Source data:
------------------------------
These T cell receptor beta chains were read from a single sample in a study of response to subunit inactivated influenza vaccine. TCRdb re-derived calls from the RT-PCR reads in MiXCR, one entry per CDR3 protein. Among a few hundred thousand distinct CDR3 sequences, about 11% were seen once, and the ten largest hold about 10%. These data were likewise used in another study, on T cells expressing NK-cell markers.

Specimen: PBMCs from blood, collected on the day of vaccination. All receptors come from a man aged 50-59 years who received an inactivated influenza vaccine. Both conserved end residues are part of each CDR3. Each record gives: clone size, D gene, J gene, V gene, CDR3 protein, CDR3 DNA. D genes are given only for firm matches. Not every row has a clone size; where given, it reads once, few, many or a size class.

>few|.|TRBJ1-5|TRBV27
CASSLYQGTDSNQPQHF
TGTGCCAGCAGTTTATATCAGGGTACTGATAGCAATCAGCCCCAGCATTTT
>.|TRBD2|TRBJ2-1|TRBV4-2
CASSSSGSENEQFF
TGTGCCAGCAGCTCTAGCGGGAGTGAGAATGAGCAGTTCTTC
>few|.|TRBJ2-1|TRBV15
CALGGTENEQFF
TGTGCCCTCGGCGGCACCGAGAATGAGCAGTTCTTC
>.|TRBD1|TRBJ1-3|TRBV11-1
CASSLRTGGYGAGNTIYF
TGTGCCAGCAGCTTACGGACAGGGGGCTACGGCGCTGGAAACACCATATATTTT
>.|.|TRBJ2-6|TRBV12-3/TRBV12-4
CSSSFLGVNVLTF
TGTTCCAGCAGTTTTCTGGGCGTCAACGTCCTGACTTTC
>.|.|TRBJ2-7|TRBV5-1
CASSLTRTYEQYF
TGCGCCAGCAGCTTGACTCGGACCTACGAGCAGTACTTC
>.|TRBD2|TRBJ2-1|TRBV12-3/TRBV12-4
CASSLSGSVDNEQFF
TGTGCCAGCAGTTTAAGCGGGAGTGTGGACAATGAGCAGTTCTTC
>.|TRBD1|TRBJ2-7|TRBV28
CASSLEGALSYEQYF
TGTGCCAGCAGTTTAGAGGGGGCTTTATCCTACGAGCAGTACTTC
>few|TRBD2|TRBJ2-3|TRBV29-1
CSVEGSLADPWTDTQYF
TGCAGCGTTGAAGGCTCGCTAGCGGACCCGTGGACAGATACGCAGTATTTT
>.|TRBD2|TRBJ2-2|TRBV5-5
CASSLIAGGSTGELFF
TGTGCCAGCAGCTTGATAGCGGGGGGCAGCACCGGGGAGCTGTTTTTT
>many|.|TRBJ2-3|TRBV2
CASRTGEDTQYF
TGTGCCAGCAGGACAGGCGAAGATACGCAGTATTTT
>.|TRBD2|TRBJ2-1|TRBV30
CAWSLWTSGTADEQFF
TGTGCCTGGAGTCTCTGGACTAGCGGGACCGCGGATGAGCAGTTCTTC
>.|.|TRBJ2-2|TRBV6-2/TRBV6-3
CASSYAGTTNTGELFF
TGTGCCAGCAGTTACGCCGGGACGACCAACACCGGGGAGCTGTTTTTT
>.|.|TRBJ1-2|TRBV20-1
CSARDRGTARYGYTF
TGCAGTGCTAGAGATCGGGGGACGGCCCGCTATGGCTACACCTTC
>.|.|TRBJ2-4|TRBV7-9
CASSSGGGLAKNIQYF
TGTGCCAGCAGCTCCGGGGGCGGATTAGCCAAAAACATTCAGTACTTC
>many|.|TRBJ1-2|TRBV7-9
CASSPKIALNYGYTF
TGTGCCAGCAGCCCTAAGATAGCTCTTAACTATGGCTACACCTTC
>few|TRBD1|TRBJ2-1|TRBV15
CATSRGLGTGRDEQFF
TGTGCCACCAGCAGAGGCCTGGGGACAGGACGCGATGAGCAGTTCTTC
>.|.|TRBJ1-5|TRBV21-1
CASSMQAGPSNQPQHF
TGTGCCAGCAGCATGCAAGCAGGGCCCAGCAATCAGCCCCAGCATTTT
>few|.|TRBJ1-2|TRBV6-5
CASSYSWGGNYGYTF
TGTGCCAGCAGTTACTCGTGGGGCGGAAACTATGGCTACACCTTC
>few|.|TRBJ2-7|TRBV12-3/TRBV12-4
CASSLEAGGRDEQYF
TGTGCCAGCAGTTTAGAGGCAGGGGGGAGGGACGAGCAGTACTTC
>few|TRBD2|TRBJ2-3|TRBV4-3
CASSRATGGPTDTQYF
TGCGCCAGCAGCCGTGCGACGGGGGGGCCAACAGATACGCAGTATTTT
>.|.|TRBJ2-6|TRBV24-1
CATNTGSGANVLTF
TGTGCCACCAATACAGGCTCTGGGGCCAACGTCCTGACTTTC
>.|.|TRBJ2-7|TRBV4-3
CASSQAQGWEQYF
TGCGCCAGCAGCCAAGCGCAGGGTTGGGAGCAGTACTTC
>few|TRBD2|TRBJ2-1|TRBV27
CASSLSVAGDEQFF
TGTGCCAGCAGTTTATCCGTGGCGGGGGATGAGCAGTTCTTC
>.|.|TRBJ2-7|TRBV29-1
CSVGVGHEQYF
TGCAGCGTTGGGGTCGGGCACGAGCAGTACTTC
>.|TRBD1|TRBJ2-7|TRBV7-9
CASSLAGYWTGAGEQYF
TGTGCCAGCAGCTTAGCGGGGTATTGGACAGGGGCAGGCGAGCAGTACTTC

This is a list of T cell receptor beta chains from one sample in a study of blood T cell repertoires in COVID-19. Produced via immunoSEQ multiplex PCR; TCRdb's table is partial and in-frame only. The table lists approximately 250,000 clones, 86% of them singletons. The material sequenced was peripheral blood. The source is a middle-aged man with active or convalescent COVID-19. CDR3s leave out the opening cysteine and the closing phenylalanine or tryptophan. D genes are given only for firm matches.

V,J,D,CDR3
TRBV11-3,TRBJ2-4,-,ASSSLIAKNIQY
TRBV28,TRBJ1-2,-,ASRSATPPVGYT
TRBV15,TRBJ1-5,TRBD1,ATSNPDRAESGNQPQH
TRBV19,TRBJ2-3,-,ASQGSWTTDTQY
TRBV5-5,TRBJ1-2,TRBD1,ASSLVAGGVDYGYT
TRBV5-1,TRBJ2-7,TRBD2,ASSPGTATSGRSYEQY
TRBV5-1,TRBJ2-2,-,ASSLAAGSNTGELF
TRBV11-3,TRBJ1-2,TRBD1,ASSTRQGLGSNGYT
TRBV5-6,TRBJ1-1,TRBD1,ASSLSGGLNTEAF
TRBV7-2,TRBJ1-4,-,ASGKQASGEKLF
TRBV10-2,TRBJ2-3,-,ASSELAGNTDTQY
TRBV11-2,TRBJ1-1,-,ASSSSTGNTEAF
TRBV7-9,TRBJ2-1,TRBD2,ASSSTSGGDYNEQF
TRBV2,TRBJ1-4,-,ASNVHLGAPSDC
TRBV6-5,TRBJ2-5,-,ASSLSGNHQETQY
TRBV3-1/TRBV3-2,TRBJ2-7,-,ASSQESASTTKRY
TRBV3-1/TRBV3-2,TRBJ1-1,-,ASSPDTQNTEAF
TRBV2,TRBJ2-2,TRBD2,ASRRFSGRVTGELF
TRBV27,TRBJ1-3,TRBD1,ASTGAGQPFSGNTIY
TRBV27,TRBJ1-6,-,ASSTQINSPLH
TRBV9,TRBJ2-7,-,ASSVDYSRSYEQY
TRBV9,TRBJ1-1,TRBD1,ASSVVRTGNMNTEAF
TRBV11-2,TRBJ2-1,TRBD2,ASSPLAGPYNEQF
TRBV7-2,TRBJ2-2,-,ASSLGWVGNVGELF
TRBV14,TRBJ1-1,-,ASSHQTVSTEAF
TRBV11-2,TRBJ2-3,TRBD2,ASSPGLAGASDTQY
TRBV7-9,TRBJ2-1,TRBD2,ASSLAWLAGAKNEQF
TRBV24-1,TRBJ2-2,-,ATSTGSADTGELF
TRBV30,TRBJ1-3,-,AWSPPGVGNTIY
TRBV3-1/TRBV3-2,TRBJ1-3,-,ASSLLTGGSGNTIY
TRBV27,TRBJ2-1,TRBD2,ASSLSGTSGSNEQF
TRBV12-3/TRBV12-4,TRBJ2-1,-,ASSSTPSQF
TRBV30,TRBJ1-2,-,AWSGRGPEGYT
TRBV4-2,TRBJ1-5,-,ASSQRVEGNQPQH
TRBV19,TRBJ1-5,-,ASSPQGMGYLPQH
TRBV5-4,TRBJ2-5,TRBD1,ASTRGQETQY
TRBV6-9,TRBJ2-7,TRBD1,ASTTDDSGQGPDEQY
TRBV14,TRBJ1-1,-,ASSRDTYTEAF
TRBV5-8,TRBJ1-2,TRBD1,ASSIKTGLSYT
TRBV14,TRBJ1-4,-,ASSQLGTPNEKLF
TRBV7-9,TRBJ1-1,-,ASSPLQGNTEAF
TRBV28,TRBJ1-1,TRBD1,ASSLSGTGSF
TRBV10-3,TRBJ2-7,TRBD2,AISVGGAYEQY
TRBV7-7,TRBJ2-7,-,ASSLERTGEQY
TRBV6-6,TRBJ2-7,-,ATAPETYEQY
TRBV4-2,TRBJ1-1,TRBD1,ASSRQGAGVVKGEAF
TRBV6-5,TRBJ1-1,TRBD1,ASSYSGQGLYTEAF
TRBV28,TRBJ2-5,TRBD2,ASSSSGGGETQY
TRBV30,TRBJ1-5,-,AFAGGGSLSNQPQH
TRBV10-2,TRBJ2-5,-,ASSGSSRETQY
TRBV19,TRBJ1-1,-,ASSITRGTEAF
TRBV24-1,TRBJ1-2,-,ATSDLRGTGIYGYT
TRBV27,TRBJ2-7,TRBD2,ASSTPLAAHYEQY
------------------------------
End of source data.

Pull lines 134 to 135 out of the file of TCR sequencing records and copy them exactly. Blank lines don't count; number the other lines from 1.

TRBV24-1,TRBJ1-2,-,ATSDLRGTGIYGYT
TRBV27,TRBJ2-7,TRBD2,ASSTPLAAHYEQY